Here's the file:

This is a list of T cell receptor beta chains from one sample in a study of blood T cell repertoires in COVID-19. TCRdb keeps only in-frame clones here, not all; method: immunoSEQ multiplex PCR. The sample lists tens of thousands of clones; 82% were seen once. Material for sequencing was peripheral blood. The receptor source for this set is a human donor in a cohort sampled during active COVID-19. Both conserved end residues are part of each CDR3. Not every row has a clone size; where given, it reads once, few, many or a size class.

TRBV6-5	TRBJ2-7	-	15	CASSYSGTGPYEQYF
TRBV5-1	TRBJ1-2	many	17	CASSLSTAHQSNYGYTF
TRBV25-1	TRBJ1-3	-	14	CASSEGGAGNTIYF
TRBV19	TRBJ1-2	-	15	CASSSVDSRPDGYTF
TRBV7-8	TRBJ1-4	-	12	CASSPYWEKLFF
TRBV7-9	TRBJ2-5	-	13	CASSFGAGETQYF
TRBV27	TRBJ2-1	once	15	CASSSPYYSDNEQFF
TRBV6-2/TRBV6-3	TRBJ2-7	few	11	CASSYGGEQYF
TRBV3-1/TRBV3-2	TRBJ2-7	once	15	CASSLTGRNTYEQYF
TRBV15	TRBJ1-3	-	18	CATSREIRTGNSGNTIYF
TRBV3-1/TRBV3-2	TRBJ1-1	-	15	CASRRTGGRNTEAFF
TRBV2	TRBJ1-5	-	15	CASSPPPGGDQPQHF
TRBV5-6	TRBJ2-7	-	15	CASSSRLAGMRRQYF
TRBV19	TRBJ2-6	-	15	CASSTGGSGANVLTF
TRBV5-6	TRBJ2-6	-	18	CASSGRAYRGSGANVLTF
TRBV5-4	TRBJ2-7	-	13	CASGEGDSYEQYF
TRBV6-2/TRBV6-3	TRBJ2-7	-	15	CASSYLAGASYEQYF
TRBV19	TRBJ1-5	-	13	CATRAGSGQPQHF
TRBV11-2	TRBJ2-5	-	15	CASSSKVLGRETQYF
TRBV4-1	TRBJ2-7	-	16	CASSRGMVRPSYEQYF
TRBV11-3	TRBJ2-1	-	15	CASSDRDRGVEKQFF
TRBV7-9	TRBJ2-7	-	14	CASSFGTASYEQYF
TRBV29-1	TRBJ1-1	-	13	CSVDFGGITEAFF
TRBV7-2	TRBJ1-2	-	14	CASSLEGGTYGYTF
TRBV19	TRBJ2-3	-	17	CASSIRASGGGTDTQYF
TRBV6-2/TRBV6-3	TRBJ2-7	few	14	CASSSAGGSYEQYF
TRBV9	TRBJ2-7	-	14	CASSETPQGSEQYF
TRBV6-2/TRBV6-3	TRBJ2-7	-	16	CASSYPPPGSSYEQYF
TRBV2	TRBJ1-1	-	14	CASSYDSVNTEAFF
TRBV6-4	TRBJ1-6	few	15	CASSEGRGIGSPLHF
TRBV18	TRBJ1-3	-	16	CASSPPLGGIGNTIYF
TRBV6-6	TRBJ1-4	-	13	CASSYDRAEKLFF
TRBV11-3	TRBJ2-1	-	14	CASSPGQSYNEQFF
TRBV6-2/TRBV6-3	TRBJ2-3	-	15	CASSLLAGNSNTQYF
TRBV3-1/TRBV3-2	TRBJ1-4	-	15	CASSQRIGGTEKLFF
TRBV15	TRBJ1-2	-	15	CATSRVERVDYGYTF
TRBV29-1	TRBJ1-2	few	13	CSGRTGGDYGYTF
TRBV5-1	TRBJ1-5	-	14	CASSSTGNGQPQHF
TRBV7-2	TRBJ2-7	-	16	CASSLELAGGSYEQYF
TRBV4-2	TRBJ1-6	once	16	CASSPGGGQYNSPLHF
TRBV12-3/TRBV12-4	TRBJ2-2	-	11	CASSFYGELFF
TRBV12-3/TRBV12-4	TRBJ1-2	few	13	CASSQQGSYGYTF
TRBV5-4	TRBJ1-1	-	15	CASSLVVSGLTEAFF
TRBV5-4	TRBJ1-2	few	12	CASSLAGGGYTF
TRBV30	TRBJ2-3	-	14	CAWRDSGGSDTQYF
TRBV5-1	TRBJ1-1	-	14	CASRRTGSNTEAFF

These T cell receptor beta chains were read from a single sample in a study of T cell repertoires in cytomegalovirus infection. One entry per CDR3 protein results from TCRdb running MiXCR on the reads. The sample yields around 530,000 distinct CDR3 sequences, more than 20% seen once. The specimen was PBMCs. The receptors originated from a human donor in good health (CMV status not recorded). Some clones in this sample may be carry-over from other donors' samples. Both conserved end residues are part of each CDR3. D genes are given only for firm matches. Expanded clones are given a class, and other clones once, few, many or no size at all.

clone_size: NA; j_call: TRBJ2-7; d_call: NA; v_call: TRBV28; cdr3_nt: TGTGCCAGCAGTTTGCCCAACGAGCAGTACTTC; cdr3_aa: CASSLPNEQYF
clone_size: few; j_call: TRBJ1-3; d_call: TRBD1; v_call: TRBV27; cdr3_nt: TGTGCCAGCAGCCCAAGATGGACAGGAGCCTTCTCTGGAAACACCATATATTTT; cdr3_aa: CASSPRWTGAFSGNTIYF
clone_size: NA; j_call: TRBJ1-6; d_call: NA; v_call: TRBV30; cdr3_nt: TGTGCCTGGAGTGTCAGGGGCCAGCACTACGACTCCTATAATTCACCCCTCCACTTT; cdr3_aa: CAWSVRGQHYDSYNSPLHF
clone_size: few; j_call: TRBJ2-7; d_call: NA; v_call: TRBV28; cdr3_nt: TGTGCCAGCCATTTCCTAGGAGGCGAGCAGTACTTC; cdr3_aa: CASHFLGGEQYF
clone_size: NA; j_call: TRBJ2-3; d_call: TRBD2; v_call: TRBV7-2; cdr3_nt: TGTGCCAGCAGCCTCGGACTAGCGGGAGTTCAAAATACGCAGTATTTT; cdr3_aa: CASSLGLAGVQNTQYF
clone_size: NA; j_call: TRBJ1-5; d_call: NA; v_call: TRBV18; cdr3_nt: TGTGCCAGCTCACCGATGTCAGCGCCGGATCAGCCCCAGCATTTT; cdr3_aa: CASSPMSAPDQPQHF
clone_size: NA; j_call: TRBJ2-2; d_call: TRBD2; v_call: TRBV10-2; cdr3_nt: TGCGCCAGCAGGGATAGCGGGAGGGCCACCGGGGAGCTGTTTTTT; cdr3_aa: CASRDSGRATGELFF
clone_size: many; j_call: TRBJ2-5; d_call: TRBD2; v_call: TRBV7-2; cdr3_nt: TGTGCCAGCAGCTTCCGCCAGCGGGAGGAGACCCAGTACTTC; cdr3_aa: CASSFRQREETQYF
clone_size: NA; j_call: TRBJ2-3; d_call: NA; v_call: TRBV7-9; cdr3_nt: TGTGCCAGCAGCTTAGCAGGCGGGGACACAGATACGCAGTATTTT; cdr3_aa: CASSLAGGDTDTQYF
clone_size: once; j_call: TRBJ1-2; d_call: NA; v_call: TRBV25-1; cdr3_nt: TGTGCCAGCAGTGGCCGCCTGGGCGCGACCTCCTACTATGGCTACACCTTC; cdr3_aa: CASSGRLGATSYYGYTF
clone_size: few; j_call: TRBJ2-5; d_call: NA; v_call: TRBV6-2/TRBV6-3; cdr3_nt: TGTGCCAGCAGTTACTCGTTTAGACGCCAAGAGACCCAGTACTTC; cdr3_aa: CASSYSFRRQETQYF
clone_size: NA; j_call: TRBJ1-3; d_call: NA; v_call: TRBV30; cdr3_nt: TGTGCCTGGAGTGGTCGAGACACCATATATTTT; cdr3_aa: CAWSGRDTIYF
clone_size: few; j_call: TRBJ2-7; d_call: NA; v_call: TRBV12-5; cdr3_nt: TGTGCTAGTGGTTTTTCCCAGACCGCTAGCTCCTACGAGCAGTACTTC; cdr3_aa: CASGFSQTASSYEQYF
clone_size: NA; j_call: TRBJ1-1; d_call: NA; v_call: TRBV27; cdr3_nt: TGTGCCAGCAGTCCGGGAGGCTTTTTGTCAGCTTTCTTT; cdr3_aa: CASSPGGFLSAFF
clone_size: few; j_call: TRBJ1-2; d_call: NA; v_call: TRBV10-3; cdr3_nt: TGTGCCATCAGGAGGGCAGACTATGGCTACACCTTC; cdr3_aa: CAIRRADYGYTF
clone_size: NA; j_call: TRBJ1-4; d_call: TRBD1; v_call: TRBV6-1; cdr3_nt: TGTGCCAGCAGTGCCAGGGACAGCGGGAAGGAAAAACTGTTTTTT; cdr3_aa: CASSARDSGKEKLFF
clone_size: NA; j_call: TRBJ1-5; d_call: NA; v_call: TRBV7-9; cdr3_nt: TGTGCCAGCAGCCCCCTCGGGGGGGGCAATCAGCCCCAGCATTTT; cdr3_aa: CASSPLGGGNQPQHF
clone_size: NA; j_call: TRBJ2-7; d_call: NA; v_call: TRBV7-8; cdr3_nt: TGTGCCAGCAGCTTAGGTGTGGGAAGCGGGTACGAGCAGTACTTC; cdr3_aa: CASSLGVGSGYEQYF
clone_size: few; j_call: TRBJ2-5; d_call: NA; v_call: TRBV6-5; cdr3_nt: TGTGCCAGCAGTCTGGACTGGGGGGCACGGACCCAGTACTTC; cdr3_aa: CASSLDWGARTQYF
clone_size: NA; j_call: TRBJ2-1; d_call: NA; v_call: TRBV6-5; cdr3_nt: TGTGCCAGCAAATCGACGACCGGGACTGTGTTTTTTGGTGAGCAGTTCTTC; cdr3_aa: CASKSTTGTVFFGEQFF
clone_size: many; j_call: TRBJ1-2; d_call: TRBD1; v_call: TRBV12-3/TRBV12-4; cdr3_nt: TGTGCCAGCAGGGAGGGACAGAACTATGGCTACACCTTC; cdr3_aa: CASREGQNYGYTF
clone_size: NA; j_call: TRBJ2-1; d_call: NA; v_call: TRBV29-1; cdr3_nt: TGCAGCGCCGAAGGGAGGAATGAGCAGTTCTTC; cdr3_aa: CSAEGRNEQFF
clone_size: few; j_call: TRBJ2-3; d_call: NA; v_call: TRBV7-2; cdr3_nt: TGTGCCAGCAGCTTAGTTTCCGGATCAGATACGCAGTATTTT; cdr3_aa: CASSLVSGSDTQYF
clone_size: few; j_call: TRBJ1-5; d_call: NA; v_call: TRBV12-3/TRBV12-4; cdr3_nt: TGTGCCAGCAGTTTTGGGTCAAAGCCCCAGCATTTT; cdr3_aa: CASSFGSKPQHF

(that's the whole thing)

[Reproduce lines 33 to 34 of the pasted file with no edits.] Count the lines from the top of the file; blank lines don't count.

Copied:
TRBV6-6	TRBJ1-4	-	13	CASSYDRAEKLFF
TRBV11-3	TRBJ2-1	-	14	CASSPGQSYNEQFF